My eleven year old (+ 342 days) is a voracious reader. He takes a book with him in the car to run to the store that’s only a few miles away. He reads novels, comics, graphic novels, magazines, even the cereal box. He has even started raiding my bookshelves for some more horror novels. (The kid has always had a taste for the macabre).
He hasn’t always been such an avid reader. Sure, he’s always liked books and would read, but it was never regular. He used to read books below his reading level because the thickness of a novel seemed to overwhelm him. That all changed two years ago, thanks to a boy named Percy Jackson. After I tried to get him to read The Lightning Thief a couple of times, a teacher introduced it to him and there was no looking back. He is a fan of all kinds of Mythology and he also found out that Percy had ADHD, just like him. He ate it up and barely spoke to us for weeks while he had his nose in the series, reading every book. That led to another series, and another, and another. This past summer my son read nine books, most of them being 300-400+ page novels.
How did this casual reader turn into a kid who makes bi-weekly trips to the library and always has several books going at the same time?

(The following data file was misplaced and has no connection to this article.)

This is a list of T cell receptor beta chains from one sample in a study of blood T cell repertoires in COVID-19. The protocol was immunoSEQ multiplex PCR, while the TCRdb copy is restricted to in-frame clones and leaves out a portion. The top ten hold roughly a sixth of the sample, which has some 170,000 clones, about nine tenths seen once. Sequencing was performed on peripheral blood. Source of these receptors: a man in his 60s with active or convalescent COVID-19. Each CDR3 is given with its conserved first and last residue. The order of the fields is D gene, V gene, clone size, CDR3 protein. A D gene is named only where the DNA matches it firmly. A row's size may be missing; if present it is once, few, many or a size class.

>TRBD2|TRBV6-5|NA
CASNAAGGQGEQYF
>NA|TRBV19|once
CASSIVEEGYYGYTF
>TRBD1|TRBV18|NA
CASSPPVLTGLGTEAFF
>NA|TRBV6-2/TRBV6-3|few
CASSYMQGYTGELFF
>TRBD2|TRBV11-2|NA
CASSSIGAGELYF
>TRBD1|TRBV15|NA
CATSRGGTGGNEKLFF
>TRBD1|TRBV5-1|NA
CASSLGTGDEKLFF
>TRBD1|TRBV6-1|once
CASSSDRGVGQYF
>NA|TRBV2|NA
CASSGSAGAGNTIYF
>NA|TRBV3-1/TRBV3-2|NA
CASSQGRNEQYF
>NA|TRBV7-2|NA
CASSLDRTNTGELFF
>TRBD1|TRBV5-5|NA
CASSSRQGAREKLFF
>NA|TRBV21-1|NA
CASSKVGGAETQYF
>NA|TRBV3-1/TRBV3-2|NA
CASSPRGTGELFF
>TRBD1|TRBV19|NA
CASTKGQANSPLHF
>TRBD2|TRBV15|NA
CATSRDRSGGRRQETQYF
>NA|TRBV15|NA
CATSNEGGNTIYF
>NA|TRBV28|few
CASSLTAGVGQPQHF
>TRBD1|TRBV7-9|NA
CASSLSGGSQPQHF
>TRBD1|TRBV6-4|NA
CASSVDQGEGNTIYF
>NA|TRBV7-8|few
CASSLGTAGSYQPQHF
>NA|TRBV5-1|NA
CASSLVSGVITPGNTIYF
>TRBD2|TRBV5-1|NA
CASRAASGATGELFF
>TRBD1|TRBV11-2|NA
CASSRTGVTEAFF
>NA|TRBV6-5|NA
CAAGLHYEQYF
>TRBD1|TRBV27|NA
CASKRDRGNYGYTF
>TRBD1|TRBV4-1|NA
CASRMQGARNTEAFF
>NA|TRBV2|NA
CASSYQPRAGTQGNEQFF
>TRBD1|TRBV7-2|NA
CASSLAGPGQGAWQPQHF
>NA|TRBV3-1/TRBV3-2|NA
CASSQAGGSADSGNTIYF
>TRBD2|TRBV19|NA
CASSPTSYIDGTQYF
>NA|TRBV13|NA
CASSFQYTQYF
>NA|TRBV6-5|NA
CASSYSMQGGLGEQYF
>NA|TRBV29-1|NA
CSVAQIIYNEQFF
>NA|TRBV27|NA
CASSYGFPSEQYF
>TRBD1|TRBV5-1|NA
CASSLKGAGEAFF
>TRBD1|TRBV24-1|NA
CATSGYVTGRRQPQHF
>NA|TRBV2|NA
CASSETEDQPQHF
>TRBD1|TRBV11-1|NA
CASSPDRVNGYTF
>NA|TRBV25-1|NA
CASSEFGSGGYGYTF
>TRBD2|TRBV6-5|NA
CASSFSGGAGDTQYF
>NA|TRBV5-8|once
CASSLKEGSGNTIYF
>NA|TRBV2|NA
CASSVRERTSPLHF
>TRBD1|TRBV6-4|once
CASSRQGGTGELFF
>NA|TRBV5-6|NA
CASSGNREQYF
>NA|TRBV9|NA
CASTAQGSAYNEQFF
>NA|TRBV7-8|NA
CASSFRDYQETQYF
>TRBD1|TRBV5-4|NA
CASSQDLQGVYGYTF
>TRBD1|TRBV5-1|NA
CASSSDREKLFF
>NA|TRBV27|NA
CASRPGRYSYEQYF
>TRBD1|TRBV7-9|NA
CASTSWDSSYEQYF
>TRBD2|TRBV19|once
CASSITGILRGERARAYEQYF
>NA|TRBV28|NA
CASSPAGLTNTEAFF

- First and foremost, and I’m sure this probably goes without saying, you should have books in your home. I feel that seeing books in the home instills positive thoughts about books so that it doesn’t seem like such a chore to read.
- I stopped trying to get him to read what I thought that he should read.
- I got over myself and realized that graphic novels are still books and at least he’s reading. It ended up planting the seed to read the 400+ page novels that he eats up now.
- I extended his bedtime by a half hour, but that extra half hour was to get into bed, wind down and read. This could be whatever he wanted. A book, a magazine, a comic, whatever.
- I joined paperbackswap.com and let him choose books that interested him. Minimal financial investment with a potentially big reward. (you pay to ship books to others, but you don’t pay to have books shipped to you). Of course, I also benefit from PBS
- I got him a library card of his own. He loves having it and using it. It gives him a sense of importance and pride to have his own card that he can use.
Even if your child isn’t into reading chapter books and novels, maybe they would be interested in an Almanac, biographies, sports books, or Ripley’s Believe It or Not (and the like). At least they’re reading and thinking and in time it may lead to chapter books and novels.